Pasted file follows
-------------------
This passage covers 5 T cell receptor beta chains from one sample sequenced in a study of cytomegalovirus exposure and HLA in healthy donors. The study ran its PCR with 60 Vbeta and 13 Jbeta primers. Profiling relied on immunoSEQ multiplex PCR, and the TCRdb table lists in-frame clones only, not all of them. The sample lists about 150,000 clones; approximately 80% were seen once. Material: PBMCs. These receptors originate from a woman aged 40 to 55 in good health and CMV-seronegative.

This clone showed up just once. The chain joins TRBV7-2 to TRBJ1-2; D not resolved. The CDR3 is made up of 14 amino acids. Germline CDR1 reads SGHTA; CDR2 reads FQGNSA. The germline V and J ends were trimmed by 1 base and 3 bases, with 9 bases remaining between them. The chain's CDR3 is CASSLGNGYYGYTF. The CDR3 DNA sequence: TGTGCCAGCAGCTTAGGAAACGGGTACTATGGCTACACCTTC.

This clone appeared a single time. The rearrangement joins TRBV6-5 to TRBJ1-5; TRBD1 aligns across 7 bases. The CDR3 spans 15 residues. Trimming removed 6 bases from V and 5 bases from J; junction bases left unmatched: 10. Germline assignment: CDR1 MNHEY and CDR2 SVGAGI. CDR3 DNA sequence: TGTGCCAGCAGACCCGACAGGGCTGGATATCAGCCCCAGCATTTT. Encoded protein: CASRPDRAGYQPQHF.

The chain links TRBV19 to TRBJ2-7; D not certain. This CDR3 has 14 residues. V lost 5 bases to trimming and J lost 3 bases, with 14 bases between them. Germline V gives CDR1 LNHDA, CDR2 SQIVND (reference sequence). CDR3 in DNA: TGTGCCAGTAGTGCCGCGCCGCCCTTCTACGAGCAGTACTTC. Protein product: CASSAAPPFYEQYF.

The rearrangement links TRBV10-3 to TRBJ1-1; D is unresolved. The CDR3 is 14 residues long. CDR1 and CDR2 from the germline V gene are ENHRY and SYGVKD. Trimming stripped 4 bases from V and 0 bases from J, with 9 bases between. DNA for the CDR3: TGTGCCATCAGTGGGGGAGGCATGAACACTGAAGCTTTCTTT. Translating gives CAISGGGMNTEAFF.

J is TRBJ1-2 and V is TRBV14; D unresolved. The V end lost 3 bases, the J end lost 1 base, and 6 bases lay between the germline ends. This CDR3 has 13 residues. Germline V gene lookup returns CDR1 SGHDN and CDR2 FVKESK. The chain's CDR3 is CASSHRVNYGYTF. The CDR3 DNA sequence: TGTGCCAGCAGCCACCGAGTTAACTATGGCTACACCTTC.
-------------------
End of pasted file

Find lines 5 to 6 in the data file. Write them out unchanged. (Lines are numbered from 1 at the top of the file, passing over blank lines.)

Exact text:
The rearrangement links TRBV10-3 to TRBJ1-1; D is unresolved. The CDR3 is 14 residues long. CDR1 and CDR2 from the germline V gene are ENHRY and SYGVKD. Trimming stripped 4 bases from V and 0 bases from J, with 9 bases between. DNA for the CDR3: TGTGCCATCAGTGGGGGAGGCATGAACACTGAAGCTTTCTTT. Translating gives CAISGGGMNTEAFF.

J is TRBJ1-2 and V is TRBV14; D unresolved. The V end lost 3 bases, the J end lost 1 base, and 6 bases lay between the germline ends. This CDR3 has 13 residues. Germline V gene lookup returns CDR1 SGHDN and CDR2 FVKESK. The chain's CDR3 is CASSHRVNYGYTF. The CDR3 DNA sequence: TGTGCCAGCAGCCACCGAGTTAACTATGGCTACACCTTC.